Maybe there's nothing seriously wrong with this country's ability to invent and manufacture goods and sell them at competitive prices.
Maybe all those worshipful, multipartisan incantations about "productivity" come more from confusion and hucksterism than from marketplace reality. And maybe it's time to recognize that many of those seemingly authoritative statistics on relative international economic performance are only vague measures of what's going on out there -- and the first to point this out, often futilely, are the anonymous civil service statisticians who serve them up to their shrill-sounding political chiefs. As they humbly explain at the Bureau of Labor Statistics, our official scorekeeper for international productivity, national accounting methods vary so widely that a lot of estimating and statistical patchwork is necessary to get the job done.
What first ought to be noted about the presumably diseased state of the American economy is that, after an astonishing 15-year-long postwar growth orgy, the pace of expansion did indeed slow down; meanwhile, West Germany and Japan, after long periods of postwar reconstruction, picked up speed and eventually began growing faster than the United States.
But what's rarely ever brought to public attention is a point buried deep in a forthcoming report from the National Science Foundation: as recently as 1977, Japanese productivity was "still only about two-thirds the U.S. level." Also, the united States then led -- and still does -- all other countries in productivity.
One reason so little is said about the overall U.S. lead in the level of productivity is that it's easy to measure year-to-year changes in a given country, but extremely difficult to make what the statistics bureau refers to as "intercountry measures of absolute levels of productivity." Thus, as is often the case in the political process, measurability detemines what gets talked about.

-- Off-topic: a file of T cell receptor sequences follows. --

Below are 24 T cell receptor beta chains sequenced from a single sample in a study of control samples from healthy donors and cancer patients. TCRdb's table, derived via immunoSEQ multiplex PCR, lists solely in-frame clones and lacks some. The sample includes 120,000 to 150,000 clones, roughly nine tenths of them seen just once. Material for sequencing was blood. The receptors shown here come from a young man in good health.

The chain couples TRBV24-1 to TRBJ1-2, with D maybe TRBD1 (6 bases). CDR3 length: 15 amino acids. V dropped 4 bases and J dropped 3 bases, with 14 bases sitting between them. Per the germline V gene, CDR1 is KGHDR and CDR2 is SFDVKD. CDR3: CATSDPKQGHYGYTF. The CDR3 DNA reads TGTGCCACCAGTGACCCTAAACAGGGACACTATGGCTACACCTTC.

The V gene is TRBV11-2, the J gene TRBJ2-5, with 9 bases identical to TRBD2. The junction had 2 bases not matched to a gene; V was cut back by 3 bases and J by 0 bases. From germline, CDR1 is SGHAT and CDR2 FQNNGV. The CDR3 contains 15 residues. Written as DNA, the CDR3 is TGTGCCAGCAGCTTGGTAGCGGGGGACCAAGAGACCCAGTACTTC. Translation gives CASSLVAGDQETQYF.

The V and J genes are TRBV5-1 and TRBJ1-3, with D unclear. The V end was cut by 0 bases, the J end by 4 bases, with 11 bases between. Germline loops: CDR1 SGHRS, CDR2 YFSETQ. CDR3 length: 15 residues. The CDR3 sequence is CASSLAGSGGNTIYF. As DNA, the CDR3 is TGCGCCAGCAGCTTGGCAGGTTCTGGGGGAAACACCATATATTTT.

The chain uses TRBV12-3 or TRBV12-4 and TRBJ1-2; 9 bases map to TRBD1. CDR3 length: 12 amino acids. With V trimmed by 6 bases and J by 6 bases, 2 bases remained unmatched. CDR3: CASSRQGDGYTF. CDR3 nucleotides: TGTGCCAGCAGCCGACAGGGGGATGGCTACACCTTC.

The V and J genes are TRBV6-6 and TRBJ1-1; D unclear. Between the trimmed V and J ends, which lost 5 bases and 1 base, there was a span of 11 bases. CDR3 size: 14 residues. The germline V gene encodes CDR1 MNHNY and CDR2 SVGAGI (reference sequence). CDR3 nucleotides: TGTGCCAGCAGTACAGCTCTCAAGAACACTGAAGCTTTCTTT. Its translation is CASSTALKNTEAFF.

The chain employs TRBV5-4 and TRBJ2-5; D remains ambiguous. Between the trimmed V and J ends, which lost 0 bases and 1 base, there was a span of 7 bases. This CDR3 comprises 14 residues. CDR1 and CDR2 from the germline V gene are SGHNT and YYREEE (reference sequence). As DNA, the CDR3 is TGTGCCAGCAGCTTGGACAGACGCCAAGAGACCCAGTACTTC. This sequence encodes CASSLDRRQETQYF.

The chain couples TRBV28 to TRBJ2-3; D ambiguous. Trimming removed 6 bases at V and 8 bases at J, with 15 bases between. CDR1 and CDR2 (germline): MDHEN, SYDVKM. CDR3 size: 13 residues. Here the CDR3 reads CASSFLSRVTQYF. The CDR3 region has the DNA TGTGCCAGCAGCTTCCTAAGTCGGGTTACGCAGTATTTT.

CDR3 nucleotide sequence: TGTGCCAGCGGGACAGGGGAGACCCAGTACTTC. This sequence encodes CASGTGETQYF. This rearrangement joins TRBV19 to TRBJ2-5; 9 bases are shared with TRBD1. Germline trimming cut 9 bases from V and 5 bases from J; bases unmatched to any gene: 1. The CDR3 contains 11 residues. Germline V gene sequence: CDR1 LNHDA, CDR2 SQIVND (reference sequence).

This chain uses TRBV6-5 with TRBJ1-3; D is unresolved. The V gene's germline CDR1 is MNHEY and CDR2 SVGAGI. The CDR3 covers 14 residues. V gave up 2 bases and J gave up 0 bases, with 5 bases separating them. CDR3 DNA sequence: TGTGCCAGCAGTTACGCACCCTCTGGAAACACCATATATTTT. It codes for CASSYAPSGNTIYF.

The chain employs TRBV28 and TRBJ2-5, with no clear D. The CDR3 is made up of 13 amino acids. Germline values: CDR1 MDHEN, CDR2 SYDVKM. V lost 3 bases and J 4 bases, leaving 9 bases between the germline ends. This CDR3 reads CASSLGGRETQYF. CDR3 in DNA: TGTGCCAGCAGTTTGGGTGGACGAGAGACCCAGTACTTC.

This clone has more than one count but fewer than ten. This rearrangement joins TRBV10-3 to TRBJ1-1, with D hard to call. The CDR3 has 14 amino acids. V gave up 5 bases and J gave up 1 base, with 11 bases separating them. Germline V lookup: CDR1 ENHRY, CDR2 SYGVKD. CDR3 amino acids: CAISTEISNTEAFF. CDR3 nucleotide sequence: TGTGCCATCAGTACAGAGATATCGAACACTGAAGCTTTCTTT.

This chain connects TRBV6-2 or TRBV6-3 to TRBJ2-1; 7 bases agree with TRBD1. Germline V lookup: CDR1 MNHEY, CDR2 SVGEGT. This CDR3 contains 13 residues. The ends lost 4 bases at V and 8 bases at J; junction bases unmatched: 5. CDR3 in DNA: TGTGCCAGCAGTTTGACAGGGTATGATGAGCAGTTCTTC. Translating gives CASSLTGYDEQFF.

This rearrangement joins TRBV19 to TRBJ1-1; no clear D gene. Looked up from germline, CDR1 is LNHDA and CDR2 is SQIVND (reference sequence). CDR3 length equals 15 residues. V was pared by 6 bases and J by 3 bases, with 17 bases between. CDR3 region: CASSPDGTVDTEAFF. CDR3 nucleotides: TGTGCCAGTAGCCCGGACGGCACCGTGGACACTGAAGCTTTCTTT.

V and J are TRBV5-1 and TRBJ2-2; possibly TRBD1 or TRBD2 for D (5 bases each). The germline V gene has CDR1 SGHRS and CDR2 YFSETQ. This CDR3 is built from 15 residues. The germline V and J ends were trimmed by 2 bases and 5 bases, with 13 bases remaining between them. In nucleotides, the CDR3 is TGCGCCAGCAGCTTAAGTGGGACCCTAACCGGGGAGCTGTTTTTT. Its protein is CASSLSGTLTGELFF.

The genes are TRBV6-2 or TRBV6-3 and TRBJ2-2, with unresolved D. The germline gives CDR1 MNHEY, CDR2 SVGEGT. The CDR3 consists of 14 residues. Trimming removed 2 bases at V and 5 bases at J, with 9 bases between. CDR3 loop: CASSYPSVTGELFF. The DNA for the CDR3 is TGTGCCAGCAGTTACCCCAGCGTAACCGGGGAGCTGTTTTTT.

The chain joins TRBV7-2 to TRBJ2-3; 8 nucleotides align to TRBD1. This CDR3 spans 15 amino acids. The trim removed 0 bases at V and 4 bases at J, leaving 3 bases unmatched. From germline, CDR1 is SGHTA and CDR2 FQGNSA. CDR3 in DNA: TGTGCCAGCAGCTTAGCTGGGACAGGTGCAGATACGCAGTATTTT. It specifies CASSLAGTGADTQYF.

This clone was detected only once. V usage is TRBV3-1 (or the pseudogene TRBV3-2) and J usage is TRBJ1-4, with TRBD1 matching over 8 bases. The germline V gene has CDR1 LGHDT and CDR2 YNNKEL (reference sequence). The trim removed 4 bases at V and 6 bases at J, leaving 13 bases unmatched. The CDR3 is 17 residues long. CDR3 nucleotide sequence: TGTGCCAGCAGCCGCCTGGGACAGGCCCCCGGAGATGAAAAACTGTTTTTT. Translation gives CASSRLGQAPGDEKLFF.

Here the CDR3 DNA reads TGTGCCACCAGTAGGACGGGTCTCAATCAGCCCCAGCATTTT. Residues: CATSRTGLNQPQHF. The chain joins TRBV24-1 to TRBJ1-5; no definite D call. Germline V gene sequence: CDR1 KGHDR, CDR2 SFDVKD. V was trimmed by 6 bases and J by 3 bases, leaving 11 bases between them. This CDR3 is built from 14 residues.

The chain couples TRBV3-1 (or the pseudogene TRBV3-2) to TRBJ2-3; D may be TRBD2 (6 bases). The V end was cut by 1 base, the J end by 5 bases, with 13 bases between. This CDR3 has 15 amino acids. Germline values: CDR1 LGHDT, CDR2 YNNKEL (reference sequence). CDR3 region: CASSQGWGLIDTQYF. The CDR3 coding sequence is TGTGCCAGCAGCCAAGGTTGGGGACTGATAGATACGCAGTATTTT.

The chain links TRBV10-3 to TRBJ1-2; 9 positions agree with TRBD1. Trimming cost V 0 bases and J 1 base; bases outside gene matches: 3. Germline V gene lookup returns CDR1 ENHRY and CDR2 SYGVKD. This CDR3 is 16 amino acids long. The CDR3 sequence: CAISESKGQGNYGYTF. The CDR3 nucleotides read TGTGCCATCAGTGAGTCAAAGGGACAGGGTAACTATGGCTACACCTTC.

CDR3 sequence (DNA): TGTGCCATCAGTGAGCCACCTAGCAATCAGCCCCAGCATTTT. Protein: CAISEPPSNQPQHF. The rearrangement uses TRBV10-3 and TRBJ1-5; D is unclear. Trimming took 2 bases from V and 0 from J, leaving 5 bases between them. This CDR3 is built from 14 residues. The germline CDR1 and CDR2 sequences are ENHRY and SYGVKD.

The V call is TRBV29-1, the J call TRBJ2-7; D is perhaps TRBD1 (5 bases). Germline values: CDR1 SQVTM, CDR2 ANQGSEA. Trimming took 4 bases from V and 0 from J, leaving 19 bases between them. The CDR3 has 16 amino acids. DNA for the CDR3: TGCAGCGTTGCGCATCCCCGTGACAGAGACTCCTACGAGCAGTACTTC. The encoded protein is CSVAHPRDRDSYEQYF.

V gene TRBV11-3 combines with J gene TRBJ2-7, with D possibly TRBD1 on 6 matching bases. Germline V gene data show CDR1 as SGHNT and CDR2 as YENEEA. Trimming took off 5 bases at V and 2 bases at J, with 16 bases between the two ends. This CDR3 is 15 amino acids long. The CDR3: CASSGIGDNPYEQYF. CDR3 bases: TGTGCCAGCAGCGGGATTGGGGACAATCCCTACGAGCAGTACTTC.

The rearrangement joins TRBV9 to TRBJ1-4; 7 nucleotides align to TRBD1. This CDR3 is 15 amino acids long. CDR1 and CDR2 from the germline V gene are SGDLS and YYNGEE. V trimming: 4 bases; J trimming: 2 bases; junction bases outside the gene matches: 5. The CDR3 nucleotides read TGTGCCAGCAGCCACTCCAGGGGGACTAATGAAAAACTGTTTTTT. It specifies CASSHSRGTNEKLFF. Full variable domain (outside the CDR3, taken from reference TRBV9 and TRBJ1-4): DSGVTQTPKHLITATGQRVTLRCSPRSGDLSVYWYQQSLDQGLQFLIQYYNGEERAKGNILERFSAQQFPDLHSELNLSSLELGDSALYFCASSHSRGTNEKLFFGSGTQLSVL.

Easily overlooked are the facts that the ruins of World War II were cleared away long ago and the lengthy U.S. dominace in many products was an economic aberration that other industrialized nations sensibly refused to endure. Fifteen years ago, for example, steel productivity in the United States was roughly double that Japan, Germany, France and several other industrilized countries. Japan is now substantially ahead of the United States, while Germany and the others remain behind.
However, Japanese economists have lately been warning that Japan has exhausted the easy opportunities for rapid growth and that from now on productivity increases will not come so easily.
That other countries are doing better does not mean that the United States is doing worse, though various interests try to make it look that way as they propose remedies that, coincidentally, would be highly advantageous to them. Organized labor says the productivity statistics support the need for import protection, industry says it's hampered by government regulations, and universities have inventively grasped the productivity issue as clear evidence of the need for more spending on research.
The need for skepticism in listening to this clamor can be seen in Wall Street's new-found interest in the American pharmaceutical industry, which, by many accounts over recent years, had been brought to terminal condition by regulatory burdens and the alleged decline of university science, on which it largely depends for new knowledge.
Well, the pharmaceutical industry is booming -- record profits, lots of new pills on the way. As recently quoted in Business Week, the president of the Upjohn Co., Dr. William N. Hubbard, says, "We will in time see a period of important new products in larger numbers than we have ever seen before. They are already in the pipeline."
The supposedly strangling federal drug rules are still in place, and university science is still screaming that it's financially undernourished. Nonetheless, the drug companies are mysteriously confronted by properity.
A plausible explanation is that industrial innovations come in clusters and that, after a decade or so of exploiting past biological research, the industry has got up a head of steam for developing new products out of the scientific knowledge that has since accumulated.
It is, of course, easier to say that the Japanese and Germans are playing unfair and that we're manacling ourselves than it is to acknowledge that the United States -- even with its many industrial and economic infirmities -- is unequaled as an industrial giant.